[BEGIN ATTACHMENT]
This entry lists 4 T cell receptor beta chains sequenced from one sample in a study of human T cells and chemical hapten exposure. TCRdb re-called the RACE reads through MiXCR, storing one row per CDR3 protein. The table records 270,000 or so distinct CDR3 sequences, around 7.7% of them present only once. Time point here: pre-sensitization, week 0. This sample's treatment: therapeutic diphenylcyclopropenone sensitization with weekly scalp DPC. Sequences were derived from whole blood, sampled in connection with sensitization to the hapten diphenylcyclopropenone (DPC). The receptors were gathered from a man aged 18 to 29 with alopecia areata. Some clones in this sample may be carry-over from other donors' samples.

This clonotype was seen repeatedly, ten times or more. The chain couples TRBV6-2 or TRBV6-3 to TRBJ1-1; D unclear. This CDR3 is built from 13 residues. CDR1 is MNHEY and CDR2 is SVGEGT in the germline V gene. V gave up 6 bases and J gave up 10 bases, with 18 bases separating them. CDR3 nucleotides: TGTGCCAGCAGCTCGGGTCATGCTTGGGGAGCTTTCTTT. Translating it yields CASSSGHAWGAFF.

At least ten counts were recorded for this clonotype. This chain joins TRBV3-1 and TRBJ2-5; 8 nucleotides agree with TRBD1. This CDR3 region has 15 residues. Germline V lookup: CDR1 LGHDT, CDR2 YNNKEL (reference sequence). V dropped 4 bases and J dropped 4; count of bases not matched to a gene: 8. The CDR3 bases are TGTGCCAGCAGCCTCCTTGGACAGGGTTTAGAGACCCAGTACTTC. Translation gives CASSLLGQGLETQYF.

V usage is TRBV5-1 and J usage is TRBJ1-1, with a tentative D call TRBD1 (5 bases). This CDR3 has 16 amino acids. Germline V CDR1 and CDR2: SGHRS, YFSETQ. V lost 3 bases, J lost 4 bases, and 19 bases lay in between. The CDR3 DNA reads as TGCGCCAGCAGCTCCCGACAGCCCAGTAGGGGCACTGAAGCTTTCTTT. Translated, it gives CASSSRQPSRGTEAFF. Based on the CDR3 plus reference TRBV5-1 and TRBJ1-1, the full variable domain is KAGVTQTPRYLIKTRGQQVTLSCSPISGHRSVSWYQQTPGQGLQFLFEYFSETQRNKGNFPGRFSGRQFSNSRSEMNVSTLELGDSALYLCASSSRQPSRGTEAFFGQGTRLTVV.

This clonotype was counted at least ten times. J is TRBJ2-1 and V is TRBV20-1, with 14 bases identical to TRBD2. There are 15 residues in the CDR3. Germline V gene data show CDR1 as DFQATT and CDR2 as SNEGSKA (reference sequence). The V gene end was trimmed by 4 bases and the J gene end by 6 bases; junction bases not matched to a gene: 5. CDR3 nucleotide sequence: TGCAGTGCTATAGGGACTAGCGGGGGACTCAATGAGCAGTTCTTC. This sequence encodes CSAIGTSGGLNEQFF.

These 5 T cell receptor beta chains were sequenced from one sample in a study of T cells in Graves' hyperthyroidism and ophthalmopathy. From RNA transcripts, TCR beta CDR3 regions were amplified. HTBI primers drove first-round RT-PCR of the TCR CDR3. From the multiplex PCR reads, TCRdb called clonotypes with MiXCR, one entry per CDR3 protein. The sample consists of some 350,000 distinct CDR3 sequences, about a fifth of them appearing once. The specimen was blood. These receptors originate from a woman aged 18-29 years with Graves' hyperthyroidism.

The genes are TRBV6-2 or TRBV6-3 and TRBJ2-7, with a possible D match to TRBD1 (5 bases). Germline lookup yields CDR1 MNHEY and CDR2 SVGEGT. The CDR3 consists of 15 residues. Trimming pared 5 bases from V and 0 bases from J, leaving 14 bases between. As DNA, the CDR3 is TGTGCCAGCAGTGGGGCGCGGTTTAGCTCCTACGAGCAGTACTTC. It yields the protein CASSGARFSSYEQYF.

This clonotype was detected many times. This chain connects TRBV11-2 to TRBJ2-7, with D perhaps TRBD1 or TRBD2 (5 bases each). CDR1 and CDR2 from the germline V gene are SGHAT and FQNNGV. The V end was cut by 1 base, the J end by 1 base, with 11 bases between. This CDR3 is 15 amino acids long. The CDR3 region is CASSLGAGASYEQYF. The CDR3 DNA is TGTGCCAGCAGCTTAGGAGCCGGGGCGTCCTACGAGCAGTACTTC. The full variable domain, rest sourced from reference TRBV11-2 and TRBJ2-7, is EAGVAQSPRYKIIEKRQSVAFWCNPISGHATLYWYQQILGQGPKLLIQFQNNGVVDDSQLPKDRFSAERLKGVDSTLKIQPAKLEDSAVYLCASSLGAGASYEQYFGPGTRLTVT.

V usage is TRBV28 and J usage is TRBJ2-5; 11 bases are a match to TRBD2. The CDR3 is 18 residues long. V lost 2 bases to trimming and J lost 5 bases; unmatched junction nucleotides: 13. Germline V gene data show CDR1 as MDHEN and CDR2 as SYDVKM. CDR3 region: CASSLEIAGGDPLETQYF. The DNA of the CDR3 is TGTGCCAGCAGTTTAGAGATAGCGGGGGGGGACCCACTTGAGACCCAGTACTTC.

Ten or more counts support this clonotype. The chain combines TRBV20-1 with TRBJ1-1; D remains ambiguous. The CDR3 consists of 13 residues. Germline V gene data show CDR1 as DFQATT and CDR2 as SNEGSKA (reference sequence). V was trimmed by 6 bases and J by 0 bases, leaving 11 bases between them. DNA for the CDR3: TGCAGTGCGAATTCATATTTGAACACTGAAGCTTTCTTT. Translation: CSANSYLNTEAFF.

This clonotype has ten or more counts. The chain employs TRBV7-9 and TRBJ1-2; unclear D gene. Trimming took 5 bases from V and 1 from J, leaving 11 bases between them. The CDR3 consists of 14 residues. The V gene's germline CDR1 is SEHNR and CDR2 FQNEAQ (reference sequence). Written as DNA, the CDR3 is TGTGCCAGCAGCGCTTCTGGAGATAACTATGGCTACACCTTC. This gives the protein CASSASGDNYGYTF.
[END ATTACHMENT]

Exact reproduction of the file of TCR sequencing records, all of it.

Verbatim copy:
This entry lists 4 T cell receptor beta chains sequenced from one sample in a study of human T cells and chemical hapten exposure. TCRdb re-called the RACE reads through MiXCR, storing one row per CDR3 protein. The table records 270,000 or so distinct CDR3 sequences, around 7.7% of them present only once. Time point here: pre-sensitization, week 0. This sample's treatment: therapeutic diphenylcyclopropenone sensitization with weekly scalp DPC. Sequences were derived from whole blood, sampled in connection with sensitization to the hapten diphenylcyclopropenone (DPC). The receptors were gathered from a man aged 18 to 29 with alopecia areata. Some clones in this sample may be carry-over from other donors' samples.

This clonotype was seen repeatedly, ten times or more. The chain couples TRBV6-2 or TRBV6-3 to TRBJ1-1; D unclear. This CDR3 is built from 13 residues. CDR1 is MNHEY and CDR2 is SVGEGT in the germline V gene. V gave up 6 bases and J gave up 10 bases, with 18 bases separating them. CDR3 nucleotides: TGTGCCAGCAGCTCGGGTCATGCTTGGGGAGCTTTCTTT. Translating it yields CASSSGHAWGAFF.

At least ten counts were recorded for this clonotype. This chain joins TRBV3-1 and TRBJ2-5; 8 nucleotides agree with TRBD1. This CDR3 region has 15 residues. Germline V lookup: CDR1 LGHDT, CDR2 YNNKEL (reference sequence). V dropped 4 bases and J dropped 4; count of bases not matched to a gene: 8. The CDR3 bases are TGTGCCAGCAGCCTCCTTGGACAGGGTTTAGAGACCCAGTACTTC. Translation gives CASSLLGQGLETQYF.

V usage is TRBV5-1 and J usage is TRBJ1-1, with a tentative D call TRBD1 (5 bases). This CDR3 has 16 amino acids. Germline V CDR1 and CDR2: SGHRS, YFSETQ. V lost 3 bases, J lost 4 bases, and 19 bases lay in between. The CDR3 DNA reads as TGCGCCAGCAGCTCCCGACAGCCCAGTAGGGGCACTGAAGCTTTCTTT. Translated, it gives CASSSRQPSRGTEAFF. Based on the CDR3 plus reference TRBV5-1 and TRBJ1-1, the full variable domain is KAGVTQTPRYLIKTRGQQVTLSCSPISGHRSVSWYQQTPGQGLQFLFEYFSETQRNKGNFPGRFSGRQFSNSRSEMNVSTLELGDSALYLCASSSRQPSRGTEAFFGQGTRLTVV.

This clonotype was counted at least ten times. J is TRBJ2-1 and V is TRBV20-1, with 14 bases identical to TRBD2. There are 15 residues in the CDR3. Germline V gene data show CDR1 as DFQATT and CDR2 as SNEGSKA (reference sequence). The V gene end was trimmed by 4 bases and the J gene end by 6 bases; junction bases not matched to a gene: 5. CDR3 nucleotide sequence: TGCAGTGCTATAGGGACTAGCGGGGGACTCAATGAGCAGTTCTTC. This sequence encodes CSAIGTSGGLNEQFF.

These 5 T cell receptor beta chains were sequenced from one sample in a study of T cells in Graves' hyperthyroidism and ophthalmopathy. From RNA transcripts, TCR beta CDR3 regions were amplified. HTBI primers drove first-round RT-PCR of the TCR CDR3. From the multiplex PCR reads, TCRdb called clonotypes with MiXCR, one entry per CDR3 protein. The sample consists of some 350,000 distinct CDR3 sequences, about a fifth of them appearing once. The specimen was blood. These receptors originate from a woman aged 18-29 years with Graves' hyperthyroidism.

The genes are TRBV6-2 or TRBV6-3 and TRBJ2-7, with a possible D match to TRBD1 (5 bases). Germline lookup yields CDR1 MNHEY and CDR2 SVGEGT. The CDR3 consists of 15 residues. Trimming pared 5 bases from V and 0 bases from J, leaving 14 bases between. As DNA, the CDR3 is TGTGCCAGCAGTGGGGCGCGGTTTAGCTCCTACGAGCAGTACTTC. It yields the protein CASSGARFSSYEQYF.

This clonotype was detected many times. This chain connects TRBV11-2 to TRBJ2-7, with D perhaps TRBD1 or TRBD2 (5 bases each). CDR1 and CDR2 from the germline V gene are SGHAT and FQNNGV. The V end was cut by 1 base, the J end by 1 base, with 11 bases between. This CDR3 is 15 amino acids long. The CDR3 region is CASSLGAGASYEQYF. The CDR3 DNA is TGTGCCAGCAGCTTAGGAGCCGGGGCGTCCTACGAGCAGTACTTC. The full variable domain, rest sourced from reference TRBV11-2 and TRBJ2-7, is EAGVAQSPRYKIIEKRQSVAFWCNPISGHATLYWYQQILGQGPKLLIQFQNNGVVDDSQLPKDRFSAERLKGVDSTLKIQPAKLEDSAVYLCASSLGAGASYEQYFGPGTRLTVT.

V usage is TRBV28 and J usage is TRBJ2-5; 11 bases are a match to TRBD2. The CDR3 is 18 residues long. V lost 2 bases to trimming and J lost 5 bases; unmatched junction nucleotides: 13. Germline V gene data show CDR1 as MDHEN and CDR2 as SYDVKM. CDR3 region: CASSLEIAGGDPLETQYF. The DNA of the CDR3 is TGTGCCAGCAGTTTAGAGATAGCGGGGGGGGACCCACTTGAGACCCAGTACTTC.

Ten or more counts support this clonotype. The chain combines TRBV20-1 with TRBJ1-1; D remains ambiguous. The CDR3 consists of 13 residues. Germline V gene data show CDR1 as DFQATT and CDR2 as SNEGSKA (reference sequence). V was trimmed by 6 bases and J by 0 bases, leaving 11 bases between them. DNA for the CDR3: TGCAGTGCGAATTCATATTTGAACACTGAAGCTTTCTTT. Translation: CSANSYLNTEAFF.

This clonotype has ten or more counts. The chain employs TRBV7-9 and TRBJ1-2; unclear D gene. Trimming took 5 bases from V and 1 from J, leaving 11 bases between them. The CDR3 consists of 14 residues. The V gene's germline CDR1 is SEHNR and CDR2 FQNEAQ (reference sequence). Written as DNA, the CDR3 is TGTGCCAGCAGCGCTTCTGGAGATAACTATGGCTACACCTTC. This gives the protein CASSASGDNYGYTF.